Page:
Oregon Peach Opal


Featuring a cheery, peachy blush, Oregon peach opal is a rare stone, only found in the United States.

 
 
 

The word opals typically conjure images of black or white stones, sparkling with a captivating play of color as fire dances across its surface. Many are stunned to learn, however, that opals are found in an amazing variety of colors!

Oregon Peach Opal Color

Oregon peach opal represents one of these rare and unusual color varieties. The pink material is swirled with peachy tones evocative of freshly scooped sherbet. This peach opal is what's known as a 'common opal.' However, don't let that name deceive you, as any opal is anything but! It's simply a term to differentiate opals that possess the characteristic play of color from those that don't. Instead, these stones possess a captivating and intense body color, making them beautiful in their own right. Stones are not treated in any known way.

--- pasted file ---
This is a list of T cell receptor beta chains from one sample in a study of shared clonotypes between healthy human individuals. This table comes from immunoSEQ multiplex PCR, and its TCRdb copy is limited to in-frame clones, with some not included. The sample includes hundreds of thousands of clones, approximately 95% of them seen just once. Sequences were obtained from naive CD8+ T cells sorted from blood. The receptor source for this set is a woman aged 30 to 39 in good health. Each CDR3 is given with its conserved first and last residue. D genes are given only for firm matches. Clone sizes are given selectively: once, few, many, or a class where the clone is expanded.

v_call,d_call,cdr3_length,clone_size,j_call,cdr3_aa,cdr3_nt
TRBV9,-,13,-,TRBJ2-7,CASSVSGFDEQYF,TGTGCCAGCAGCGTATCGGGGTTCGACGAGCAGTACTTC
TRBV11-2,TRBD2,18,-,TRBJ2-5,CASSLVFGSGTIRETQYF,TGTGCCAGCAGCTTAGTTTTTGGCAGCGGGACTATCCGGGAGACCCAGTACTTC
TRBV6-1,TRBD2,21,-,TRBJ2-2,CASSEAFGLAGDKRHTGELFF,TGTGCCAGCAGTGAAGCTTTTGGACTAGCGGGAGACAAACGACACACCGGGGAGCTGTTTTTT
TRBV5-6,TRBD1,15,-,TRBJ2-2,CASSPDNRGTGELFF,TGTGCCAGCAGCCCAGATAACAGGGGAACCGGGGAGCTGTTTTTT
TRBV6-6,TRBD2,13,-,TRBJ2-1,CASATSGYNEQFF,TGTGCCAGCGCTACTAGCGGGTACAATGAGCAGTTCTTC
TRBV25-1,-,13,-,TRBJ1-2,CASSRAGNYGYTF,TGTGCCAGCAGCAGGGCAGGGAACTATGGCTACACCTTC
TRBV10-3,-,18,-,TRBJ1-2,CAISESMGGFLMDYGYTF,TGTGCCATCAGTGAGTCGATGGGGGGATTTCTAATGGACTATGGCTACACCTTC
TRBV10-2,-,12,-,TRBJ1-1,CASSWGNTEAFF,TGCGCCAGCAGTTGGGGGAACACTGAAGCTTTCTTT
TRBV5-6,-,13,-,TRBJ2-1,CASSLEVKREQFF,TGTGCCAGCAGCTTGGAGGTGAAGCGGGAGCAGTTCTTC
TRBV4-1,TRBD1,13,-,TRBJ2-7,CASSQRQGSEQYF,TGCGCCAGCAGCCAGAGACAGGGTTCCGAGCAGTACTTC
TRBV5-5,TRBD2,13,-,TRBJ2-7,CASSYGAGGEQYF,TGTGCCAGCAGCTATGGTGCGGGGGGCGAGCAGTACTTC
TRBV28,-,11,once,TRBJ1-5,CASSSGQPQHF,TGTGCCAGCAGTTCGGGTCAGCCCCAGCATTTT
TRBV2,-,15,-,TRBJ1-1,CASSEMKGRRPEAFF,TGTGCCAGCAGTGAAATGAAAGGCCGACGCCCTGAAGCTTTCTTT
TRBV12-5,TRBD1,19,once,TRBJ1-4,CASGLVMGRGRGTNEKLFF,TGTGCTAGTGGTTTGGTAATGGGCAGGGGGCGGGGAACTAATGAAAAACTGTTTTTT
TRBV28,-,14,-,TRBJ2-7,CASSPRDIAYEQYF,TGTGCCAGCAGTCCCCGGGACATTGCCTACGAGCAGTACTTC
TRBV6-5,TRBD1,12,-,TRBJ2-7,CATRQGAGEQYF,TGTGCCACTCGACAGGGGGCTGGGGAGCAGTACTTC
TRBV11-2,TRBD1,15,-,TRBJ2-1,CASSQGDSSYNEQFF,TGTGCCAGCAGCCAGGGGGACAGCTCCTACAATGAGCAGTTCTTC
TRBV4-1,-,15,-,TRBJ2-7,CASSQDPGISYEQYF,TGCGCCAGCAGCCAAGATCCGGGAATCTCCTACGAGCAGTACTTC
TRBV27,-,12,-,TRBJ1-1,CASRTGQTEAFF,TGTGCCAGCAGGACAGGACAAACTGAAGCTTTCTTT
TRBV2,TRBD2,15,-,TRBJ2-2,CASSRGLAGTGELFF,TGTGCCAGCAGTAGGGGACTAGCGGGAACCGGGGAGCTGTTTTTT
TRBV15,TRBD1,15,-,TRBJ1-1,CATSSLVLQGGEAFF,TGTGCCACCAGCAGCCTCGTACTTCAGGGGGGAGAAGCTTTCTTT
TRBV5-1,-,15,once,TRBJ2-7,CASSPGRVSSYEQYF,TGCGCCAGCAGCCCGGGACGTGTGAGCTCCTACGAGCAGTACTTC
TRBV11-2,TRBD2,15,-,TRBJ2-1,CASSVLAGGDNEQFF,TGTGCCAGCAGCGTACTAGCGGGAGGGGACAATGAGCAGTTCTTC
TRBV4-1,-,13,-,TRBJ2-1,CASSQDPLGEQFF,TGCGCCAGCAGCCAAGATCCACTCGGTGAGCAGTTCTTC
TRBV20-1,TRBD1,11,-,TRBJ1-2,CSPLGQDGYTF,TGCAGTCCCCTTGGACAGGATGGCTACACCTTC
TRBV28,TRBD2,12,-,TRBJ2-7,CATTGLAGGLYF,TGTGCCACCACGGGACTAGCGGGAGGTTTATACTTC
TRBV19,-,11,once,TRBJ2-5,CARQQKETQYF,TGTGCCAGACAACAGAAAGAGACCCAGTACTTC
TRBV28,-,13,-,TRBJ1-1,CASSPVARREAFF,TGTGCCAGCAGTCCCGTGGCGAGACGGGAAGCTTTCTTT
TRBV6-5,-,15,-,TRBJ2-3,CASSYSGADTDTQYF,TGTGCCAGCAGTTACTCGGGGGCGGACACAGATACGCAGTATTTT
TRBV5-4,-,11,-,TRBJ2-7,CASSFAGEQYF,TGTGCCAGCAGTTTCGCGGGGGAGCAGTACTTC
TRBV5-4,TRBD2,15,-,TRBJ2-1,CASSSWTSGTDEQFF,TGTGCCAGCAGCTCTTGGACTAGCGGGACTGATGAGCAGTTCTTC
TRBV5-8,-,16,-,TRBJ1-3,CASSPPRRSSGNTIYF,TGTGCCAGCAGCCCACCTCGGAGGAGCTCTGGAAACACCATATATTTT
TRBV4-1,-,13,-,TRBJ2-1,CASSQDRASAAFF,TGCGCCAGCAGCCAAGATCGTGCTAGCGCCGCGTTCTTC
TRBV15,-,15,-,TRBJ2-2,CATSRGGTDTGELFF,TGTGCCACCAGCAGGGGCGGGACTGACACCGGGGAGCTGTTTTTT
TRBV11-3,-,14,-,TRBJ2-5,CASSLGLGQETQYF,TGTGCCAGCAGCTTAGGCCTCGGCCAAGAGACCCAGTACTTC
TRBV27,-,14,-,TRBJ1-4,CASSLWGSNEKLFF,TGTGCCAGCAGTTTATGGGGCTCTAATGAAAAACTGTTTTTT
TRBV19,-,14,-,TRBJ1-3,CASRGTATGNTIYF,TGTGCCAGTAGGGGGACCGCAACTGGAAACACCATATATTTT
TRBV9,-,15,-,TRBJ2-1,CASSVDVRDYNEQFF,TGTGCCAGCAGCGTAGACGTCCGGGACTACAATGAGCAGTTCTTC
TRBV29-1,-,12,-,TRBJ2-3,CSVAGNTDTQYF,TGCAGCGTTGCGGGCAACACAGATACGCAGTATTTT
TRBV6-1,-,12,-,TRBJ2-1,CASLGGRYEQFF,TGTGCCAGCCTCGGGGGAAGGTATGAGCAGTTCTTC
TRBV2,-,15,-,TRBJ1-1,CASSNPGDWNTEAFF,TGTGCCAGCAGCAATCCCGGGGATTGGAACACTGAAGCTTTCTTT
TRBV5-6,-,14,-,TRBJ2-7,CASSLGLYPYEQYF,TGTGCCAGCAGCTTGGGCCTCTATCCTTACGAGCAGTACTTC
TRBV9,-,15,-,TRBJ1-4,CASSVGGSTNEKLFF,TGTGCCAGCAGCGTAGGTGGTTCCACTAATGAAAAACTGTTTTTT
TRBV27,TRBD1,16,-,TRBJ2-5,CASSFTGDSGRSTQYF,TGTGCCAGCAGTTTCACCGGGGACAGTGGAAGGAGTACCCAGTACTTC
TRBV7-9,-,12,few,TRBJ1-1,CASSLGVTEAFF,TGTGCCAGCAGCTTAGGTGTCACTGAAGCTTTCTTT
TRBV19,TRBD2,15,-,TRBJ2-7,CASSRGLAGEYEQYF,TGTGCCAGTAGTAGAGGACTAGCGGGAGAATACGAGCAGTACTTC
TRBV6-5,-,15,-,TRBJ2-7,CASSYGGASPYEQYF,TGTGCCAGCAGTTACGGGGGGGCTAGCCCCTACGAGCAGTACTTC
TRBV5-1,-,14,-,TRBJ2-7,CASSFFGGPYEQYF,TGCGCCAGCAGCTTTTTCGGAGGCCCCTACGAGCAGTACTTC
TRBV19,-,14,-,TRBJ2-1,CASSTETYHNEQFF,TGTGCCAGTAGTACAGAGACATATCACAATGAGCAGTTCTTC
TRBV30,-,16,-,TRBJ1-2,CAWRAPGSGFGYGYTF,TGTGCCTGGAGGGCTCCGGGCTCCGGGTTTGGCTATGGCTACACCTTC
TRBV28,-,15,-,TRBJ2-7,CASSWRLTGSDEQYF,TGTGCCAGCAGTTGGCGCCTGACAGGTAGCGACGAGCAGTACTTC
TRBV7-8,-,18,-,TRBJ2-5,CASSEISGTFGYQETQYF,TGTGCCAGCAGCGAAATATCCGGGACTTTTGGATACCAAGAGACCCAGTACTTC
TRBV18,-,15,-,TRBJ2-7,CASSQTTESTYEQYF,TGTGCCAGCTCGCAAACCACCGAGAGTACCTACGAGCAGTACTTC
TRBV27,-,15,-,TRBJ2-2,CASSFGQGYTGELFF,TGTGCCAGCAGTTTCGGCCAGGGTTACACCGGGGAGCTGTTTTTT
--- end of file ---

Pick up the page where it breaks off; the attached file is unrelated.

Other Peach Opal Quality Factors

These opals are opaque and are shaped into cabochons. Occasionally, the rare specimen will be faceted. Peach opal ranks 5.5 to 6.5 on the Mohs scale, with a fair toughness, making them susceptible to scratching or breaking, so exercise caution when wearing opal jewelry. As with all similar stones, Oregon peach opals are vulnerable to high heat and chemicals, and jewelry should not be exposed to either. They can be cleaned with warm, soapy water. Opal gemstones require the moisture found in air to stay in good shape. Avoid storing them in airtight containers.